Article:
Ever since Cheteshwar Pujara returned from the West Indies tour last month, there was something unusual about his batting.
The Duleep trophy before the New Zealand series was a test for the Saurashtra batsman to get back in form. He had lost his spot in Test line-up owing to a slow strike rate of 23 in the Caribbean. His scores, 16 off 67 and 46 off 159, urged Virat Kohli to bench him.
But the moment he reached Greater Noida, Pujara employed a different strategy right from the practice. In the first game against India Green, Pujara scored 166 in 280 balls at a strike rate of 59.28. Pujara stepped it up further in the second innings as he scored 31 off 35 balls, playing at a rate of 88.57. In the final match against India Red, Pujara scored an unbeaten 256 off 363 balls and his strike rate was a touch over 70.
Pujara was doing things differently. One of the main aspects of his batting was to step down the track and attack the spinners. Against India Red, he stepped out nearly 40 times to the spinners to put them under pressure. The Duleep trophy proved to be helpful as Pujara continued his form against New Zealand at Kanpur.
In the first Test, he scored two fifties against the visiting Kiwis and he was seen jumping out more often. His 62 off 109 balls and 78 off 152 had strike rates of 56.88 and 51.31. While it might have come after the end of the first Test at Kanpur, there was an indication that Pujara might have been briefed by Virat Kohli and Anil Kumble.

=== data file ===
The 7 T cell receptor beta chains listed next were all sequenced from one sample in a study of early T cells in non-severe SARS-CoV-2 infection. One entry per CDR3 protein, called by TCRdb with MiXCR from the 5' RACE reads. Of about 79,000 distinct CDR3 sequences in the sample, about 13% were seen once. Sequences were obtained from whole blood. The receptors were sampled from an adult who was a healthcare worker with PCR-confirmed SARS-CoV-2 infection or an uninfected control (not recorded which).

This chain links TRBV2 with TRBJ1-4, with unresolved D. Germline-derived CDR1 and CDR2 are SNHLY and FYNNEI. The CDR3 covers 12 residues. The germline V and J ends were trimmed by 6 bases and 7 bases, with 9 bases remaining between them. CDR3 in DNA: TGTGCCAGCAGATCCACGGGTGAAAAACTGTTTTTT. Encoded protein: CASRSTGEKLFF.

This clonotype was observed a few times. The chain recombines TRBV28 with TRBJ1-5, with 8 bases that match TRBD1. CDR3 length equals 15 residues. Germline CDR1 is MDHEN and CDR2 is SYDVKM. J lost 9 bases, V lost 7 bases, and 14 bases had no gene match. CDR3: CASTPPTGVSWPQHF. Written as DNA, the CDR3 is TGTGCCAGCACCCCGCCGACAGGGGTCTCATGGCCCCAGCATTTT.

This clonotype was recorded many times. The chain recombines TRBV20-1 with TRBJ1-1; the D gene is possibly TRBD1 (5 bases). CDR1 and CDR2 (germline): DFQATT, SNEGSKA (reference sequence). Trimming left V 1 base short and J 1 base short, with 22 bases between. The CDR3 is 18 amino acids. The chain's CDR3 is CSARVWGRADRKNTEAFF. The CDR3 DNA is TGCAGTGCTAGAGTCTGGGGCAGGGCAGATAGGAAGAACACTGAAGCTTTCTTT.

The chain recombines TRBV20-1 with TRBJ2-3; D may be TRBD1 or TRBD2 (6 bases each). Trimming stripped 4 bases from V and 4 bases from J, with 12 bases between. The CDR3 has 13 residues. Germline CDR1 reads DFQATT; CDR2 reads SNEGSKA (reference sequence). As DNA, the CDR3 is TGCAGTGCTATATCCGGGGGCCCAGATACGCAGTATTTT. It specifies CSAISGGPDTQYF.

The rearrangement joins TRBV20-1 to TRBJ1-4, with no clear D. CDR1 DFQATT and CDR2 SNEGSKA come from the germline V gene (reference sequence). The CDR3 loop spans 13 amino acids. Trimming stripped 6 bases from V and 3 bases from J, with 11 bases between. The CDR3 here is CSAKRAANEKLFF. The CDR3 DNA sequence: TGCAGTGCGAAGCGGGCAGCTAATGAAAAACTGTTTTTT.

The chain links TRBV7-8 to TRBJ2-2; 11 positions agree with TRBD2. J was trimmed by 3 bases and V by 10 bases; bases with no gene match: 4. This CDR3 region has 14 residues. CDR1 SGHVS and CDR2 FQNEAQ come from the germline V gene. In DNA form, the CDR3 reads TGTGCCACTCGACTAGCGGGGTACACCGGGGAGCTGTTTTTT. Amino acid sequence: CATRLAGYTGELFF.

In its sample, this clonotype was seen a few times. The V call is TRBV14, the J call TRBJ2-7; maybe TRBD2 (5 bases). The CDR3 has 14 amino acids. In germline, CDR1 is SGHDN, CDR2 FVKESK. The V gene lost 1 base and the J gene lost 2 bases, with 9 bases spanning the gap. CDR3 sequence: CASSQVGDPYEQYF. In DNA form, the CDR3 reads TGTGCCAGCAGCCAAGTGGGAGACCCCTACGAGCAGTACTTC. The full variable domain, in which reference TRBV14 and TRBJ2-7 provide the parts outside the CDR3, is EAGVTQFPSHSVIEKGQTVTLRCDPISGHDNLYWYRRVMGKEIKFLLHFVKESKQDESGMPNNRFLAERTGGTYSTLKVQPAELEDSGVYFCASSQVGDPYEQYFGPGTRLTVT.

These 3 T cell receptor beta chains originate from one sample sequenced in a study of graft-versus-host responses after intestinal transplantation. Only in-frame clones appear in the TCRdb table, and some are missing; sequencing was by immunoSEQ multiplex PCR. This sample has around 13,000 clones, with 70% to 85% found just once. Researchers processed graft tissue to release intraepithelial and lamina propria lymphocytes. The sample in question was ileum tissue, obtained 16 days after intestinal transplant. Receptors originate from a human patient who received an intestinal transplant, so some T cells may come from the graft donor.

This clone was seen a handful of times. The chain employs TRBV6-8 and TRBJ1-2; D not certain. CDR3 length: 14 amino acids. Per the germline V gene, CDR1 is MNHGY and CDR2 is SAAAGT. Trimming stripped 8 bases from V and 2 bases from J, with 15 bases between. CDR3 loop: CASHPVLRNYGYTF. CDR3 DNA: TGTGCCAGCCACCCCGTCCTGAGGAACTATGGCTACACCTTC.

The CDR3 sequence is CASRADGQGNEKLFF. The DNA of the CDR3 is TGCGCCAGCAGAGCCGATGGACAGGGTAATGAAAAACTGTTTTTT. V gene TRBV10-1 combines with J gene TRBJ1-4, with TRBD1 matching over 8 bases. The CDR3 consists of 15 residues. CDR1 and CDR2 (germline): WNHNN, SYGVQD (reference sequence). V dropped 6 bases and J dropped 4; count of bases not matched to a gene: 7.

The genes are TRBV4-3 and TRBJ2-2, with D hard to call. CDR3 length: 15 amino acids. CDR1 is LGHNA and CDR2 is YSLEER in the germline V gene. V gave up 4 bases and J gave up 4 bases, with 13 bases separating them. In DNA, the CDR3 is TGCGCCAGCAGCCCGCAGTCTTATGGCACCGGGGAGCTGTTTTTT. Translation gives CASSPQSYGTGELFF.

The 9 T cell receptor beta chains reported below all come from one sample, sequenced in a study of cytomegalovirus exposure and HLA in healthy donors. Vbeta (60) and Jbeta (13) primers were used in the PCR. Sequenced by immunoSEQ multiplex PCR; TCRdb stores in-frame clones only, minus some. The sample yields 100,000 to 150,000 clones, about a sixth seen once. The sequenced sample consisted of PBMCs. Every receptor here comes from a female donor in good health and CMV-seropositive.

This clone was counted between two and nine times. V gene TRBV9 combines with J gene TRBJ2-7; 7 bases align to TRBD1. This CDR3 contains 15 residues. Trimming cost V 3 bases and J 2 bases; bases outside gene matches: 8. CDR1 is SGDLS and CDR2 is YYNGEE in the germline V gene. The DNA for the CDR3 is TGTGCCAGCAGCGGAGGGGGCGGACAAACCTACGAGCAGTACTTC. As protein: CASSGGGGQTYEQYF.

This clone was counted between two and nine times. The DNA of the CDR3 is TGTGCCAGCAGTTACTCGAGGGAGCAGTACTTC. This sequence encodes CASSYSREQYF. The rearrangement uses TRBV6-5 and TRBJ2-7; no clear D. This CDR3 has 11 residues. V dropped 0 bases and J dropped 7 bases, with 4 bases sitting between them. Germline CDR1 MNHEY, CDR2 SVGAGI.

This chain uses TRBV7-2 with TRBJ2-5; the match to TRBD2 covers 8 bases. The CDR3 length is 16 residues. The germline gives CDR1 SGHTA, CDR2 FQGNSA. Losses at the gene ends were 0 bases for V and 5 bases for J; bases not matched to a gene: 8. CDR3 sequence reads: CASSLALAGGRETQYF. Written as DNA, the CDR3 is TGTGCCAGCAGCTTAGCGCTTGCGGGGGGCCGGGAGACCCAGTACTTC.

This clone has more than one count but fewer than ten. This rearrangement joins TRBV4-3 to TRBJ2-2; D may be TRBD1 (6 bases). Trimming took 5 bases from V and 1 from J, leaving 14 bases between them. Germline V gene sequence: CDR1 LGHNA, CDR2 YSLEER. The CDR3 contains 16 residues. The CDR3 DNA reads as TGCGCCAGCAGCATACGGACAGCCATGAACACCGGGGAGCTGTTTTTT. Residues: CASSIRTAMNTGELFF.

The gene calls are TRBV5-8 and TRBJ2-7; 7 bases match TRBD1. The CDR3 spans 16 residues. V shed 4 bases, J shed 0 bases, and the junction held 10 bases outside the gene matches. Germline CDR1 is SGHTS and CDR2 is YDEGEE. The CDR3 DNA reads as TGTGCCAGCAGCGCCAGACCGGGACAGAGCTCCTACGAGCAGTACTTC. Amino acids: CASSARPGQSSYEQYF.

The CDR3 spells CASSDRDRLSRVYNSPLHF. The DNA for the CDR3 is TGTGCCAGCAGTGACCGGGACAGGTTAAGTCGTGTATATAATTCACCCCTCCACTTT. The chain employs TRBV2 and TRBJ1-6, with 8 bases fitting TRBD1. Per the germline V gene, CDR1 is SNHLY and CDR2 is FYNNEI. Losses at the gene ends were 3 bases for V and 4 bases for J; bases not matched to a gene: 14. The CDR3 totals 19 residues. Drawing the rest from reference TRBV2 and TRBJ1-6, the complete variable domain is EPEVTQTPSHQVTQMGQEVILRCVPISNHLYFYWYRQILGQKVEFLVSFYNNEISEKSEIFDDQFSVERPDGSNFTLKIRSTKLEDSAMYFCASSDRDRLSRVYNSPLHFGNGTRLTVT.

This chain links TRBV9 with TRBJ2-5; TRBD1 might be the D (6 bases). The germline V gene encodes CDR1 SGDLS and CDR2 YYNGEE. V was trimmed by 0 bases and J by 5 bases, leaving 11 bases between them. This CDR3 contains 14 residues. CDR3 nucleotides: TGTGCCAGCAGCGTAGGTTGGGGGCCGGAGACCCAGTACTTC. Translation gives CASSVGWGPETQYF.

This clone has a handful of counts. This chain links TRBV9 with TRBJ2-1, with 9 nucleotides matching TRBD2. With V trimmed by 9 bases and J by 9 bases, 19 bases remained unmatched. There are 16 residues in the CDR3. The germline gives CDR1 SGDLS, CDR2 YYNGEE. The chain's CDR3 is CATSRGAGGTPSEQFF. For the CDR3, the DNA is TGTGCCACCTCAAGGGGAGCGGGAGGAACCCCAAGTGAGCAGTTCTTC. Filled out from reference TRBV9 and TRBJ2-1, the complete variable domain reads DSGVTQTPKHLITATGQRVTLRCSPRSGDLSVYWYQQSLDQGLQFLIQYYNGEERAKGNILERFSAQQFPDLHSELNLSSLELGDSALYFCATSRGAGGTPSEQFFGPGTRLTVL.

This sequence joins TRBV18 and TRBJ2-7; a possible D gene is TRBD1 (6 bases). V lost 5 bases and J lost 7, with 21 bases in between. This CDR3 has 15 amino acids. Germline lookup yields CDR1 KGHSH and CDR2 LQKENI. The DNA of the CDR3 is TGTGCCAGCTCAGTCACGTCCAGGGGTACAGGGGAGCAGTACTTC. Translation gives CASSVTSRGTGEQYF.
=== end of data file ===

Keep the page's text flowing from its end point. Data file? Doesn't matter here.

“Pujara is someone who absorbs the pressure really well but after a certain stage in the innings there comes a time when the team needs runs,” Kohli said after the Kanpur Test. “That’s where we felt that he has the ability to capitalise. It was just about conveying that to him. He has worked hard on his game. He scored at a good strike rate in the Duleep Trophy.”
In November 2012 at Ahmedabad, Pujara got a double century against England in the first Test. He had played 389 balls, hit 21 boundaries and played at 52.95. A year later against Australia at Hyderabad, Pujara collected another double (204) in 341 deliveries at a strike rate of a shade under 60.
“Even on this wicket he was scoring at 65, almost 70 strike rate. It was a revelation to see Pujara bat that way. Because Pujara initially he used to bat like that, especially at home. If you see his double-hundreds against England and Australia, he dominated spinners. That’s exactly what we wanted him to do. We didn’t want him to go into a shell. We want Pujara to bat to his potential. Once he starts scoring runs to go with the composure he already has, it becomes very difficult for the opposition to have control of the game. That’s all we wanted to convey to him,” said Kohli.
“He’s someone who understands what the team wants. He has come back, and he is playing more positively. We appreciate his attitude as a team and me personally as a captain. He has not told us this is my comfort zone and I am not going to get out of it. That is the kind of characters we need to win games and series,” Kohli added.